Toronto's deadly streets are most dangerous for seniors
Toronto police say people 65-and-older are killed at “staggering number” compared with younger pedestrians in the city.
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Every morning when she visited her family in North York, Foroughalsadat Abtahi — Fufu to her grandchildren — went for a walk. On Oct. 11, just minutes into her daily stroll, the 81-year-old woman was struck by a Toyota Corolla that jumped the curb, and she was killed.
It was a tragic shock to her family, both here and in her native Iran, as Abtahi joined the list of seniors who represent the largest age-group killed each year while walking the streets of Toronto.
“You never expect it to happen,” said Abtahi’s grandson, Ryon Dalir, an 18-year-old student at Ryerson University.
“It was devastating,” he said. “(Seniors) are probably the most cautious people out there… It’s saddening.”
In Canada’s biggest city, the words “elderly pedestrian struck” are familiar terms in police press releases. On Nov. 28, a 72-year-old man died after he was hit by a car on Bathurst St, according to police. In October, three seniors were killed in separate collisions over just three days along a single street: Eglinton Ave.
Shortly after, Abtahi was killed.
Const. Clint Stibbe, the Toronto Police Service’s traffic specialist, said people 65 and older account for roughly 60 per cent of pedestrian traffic deaths in the city each year — 80 per cent if you include people who are at least 55. “That is a staggering number for one demographic,” Stibbe said.
Older people are also more susceptible to injuries sustained from being hit by a car. A broken bone can take longer to heal, for example, and as Stibbe pointed out, for elderly pedestrians who are struck, “quite often the original injury is not what results in the person’s death, but the complications that arise from that injury.”
In response to a coroner’s report in 2012 on pedestrian deaths, the Liberal government at Queen’s Park brought in a new law to increase fines for drivers that don’t stop and yield the entire roadway to pedestrians when there is a crossing guard. That report found that 36 per cent of pedestrians killed in Ontario in 2010 were seniors, even though they account for just 13 per cent of the provincial population.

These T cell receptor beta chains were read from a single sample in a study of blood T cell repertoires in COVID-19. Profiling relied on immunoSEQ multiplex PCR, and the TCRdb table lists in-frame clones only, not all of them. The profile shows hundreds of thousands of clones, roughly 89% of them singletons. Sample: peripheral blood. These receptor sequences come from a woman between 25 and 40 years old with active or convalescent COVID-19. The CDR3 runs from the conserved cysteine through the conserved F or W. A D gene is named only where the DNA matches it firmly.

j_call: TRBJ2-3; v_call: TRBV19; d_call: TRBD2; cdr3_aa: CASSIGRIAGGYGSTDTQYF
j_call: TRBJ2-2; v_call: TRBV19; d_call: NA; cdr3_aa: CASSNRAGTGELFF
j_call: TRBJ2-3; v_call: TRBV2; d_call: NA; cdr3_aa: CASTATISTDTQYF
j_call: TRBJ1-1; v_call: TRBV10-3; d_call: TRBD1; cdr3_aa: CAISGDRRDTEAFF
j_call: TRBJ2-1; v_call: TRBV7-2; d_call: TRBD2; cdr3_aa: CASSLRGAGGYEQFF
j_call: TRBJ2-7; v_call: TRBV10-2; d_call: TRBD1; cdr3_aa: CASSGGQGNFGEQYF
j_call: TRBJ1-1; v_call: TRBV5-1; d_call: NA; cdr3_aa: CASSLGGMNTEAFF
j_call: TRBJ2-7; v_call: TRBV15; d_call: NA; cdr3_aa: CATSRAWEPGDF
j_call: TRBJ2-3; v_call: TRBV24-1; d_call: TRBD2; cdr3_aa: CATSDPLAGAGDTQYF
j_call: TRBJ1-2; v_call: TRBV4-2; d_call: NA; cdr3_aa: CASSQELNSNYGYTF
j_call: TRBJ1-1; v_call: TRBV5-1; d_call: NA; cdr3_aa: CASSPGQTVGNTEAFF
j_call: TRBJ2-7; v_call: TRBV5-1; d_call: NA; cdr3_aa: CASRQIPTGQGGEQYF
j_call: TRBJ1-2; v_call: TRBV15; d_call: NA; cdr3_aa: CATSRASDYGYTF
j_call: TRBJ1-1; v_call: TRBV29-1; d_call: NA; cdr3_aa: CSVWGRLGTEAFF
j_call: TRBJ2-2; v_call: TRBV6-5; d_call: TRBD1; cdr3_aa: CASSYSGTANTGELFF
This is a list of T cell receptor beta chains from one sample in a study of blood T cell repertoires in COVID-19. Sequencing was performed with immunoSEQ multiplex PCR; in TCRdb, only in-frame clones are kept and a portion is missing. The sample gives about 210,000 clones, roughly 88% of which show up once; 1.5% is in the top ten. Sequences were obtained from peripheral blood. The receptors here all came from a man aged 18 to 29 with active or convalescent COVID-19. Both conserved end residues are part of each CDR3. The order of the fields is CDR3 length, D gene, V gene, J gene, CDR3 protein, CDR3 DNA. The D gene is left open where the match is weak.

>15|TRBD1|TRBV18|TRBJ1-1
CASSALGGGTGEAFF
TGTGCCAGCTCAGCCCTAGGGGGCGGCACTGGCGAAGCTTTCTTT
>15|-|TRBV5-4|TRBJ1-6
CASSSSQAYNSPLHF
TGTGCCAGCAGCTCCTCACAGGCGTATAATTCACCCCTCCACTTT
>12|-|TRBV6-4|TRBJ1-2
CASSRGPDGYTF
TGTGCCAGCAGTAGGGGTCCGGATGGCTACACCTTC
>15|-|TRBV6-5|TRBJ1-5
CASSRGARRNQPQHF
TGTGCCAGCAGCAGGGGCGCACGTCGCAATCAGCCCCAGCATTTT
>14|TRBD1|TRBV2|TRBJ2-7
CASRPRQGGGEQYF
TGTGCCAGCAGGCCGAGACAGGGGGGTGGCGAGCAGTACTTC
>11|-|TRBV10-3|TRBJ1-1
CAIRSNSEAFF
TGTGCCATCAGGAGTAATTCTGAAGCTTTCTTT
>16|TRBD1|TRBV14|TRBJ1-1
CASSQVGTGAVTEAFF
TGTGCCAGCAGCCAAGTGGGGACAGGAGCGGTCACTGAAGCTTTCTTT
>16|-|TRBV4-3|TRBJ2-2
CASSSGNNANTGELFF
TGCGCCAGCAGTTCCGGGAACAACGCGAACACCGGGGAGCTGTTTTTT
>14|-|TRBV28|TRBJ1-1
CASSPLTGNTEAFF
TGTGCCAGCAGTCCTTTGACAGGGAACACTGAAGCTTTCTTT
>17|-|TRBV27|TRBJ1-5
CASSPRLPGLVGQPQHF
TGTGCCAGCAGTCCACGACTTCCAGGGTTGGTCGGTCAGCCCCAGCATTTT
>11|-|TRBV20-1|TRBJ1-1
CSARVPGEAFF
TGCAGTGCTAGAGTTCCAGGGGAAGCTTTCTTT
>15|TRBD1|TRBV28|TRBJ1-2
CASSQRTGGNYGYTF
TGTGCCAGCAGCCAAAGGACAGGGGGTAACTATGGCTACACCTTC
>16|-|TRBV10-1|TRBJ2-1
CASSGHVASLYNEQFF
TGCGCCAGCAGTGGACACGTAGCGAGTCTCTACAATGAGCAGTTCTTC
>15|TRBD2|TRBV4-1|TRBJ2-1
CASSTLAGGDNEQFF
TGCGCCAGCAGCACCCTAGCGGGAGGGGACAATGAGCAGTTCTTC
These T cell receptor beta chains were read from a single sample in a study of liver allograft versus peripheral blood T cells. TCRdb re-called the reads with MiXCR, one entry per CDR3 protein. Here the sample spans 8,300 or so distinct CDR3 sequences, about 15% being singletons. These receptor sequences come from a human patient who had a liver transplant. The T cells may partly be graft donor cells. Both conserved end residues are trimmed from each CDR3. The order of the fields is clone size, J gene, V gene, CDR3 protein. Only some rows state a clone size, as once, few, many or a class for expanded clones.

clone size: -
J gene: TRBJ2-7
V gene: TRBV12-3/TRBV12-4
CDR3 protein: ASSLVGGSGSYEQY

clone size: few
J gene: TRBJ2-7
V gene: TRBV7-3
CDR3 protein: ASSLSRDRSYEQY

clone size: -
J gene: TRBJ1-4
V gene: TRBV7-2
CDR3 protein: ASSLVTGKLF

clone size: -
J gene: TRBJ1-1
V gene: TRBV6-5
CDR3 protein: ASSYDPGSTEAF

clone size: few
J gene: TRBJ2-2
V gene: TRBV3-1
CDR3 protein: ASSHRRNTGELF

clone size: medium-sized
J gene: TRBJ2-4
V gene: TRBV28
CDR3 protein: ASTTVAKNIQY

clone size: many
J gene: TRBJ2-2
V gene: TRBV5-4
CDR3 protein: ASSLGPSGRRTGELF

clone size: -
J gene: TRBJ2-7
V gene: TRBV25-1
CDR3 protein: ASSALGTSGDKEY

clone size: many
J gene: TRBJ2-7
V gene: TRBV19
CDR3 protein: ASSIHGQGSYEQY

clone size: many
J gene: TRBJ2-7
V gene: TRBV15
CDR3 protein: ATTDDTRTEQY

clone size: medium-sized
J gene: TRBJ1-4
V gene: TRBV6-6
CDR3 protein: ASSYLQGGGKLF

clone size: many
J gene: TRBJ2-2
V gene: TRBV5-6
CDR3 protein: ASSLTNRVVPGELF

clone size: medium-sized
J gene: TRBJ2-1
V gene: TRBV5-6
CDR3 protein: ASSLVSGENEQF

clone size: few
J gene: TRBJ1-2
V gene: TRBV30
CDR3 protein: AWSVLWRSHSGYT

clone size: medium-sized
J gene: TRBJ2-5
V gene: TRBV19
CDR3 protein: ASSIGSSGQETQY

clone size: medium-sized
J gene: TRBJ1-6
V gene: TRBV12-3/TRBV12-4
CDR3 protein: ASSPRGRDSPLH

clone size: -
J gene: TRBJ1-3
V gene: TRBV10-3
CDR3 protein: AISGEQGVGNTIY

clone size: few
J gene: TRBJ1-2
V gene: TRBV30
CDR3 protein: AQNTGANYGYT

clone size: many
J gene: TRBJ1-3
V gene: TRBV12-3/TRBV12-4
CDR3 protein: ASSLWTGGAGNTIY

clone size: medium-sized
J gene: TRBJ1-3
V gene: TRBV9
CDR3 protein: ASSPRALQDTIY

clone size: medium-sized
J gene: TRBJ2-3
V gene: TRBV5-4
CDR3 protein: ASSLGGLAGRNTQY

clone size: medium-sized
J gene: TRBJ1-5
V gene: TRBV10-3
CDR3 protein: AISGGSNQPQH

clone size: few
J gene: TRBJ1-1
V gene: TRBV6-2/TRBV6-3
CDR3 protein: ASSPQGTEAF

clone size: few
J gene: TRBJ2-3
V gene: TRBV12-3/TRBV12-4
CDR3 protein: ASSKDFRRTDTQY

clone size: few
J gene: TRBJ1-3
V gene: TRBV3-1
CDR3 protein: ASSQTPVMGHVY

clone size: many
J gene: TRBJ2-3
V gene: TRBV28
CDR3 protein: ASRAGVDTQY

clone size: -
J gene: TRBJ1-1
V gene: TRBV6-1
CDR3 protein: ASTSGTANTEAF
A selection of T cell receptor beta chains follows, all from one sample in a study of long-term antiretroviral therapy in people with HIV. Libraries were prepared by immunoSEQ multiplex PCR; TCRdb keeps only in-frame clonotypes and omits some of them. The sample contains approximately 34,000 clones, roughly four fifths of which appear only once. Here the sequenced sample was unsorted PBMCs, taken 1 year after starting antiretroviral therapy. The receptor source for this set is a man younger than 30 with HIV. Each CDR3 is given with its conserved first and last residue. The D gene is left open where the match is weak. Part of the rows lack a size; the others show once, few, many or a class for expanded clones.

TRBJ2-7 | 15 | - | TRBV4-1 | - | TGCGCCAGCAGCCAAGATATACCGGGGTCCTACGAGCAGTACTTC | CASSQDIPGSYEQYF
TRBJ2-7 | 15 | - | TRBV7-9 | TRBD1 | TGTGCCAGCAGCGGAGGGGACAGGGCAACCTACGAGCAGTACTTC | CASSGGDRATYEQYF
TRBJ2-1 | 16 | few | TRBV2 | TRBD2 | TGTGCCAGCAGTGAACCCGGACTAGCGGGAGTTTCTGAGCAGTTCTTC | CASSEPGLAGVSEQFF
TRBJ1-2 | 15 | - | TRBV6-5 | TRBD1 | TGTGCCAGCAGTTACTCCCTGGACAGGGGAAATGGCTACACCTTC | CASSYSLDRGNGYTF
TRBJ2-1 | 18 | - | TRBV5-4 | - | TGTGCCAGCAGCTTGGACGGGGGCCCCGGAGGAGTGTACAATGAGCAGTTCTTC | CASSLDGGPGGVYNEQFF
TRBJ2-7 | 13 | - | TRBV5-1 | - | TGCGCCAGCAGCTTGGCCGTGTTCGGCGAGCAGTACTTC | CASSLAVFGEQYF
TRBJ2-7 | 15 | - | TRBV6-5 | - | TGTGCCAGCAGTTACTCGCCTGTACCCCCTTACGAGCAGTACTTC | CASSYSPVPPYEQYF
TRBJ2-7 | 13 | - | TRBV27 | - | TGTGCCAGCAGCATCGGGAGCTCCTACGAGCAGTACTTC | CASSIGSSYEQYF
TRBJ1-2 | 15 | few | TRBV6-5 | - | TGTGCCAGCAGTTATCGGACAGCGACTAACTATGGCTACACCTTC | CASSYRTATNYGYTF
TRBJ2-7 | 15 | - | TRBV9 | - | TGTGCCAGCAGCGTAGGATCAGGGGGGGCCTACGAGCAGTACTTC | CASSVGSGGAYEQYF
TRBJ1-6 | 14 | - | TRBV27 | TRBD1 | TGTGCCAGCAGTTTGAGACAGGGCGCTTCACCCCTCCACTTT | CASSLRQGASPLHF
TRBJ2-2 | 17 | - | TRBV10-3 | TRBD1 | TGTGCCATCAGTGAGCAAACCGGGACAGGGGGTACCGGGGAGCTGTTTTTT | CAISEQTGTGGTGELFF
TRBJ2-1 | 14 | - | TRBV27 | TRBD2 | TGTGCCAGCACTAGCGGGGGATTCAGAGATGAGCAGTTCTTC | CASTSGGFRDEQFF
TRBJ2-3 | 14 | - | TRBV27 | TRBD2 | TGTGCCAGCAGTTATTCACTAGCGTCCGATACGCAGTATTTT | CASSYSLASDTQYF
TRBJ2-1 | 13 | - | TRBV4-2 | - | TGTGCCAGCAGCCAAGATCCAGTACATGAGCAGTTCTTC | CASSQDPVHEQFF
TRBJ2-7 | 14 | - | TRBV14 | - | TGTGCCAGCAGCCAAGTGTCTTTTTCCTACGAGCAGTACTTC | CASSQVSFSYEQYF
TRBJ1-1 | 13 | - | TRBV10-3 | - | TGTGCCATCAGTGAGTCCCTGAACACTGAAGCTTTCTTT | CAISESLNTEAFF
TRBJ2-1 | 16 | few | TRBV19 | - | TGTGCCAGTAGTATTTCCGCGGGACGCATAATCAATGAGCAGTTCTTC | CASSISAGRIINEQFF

Marie Smith, a former president of the United Senior Citizens of Ontario, has appealed to the province and municipalities for further changes, including increasing the period of time given to pedestrians when they cross at intersections.
“The lights aren’t long enough for older people with walkers or even someone in a wheelchair,” Smith said.
“Everybody’s in such a rush that nobody stops to be careful anymore,” she added. “And they’re also on their cellphone or their iPad or whatever it is they’re doing, and they’re just not paying attention.”
Albert Koehl, a Toronto lawyer who pushed for the 2012 report and consulted with Smith’s group and several others, said he’d like to see the province push harder to make streets safer for pedestrians and cyclists. He said the vulnerability of seniors is “an obvious problem” that could be addressed by lower speed limits in the short term and better designed streets in the years to come.
“It’s shameful that so many seniors are dying without their being outrage at the city council and provincial level,” Koehl said.
Koehl pointed out that the 2012 coroner’s report recommended lower default speed limits on residential and arterial roads, while Toronto’s medical officer of health called for the same thing that year. He said he’d like to see the city follow Edmonton, Calgary, Winnipeg and others that have lowered speed limits and set up photo radar to deter those driving too fast. A University of Alberta study from 2014, for example, clocked a 32.1 per cent decrease in fatal and injury collisions after the introduction of photo radar.
“It’s not something that should catch us by surprise,” Koehl said. “The default speed should be the safe speed.”
Meanwhile, Dalir said he hopes some lesson can come from his grandmother’s sudden and unexpected death.
“I don’t trust the drivers on our streets anymore. Maybe when I was younger but not anymore,” he said.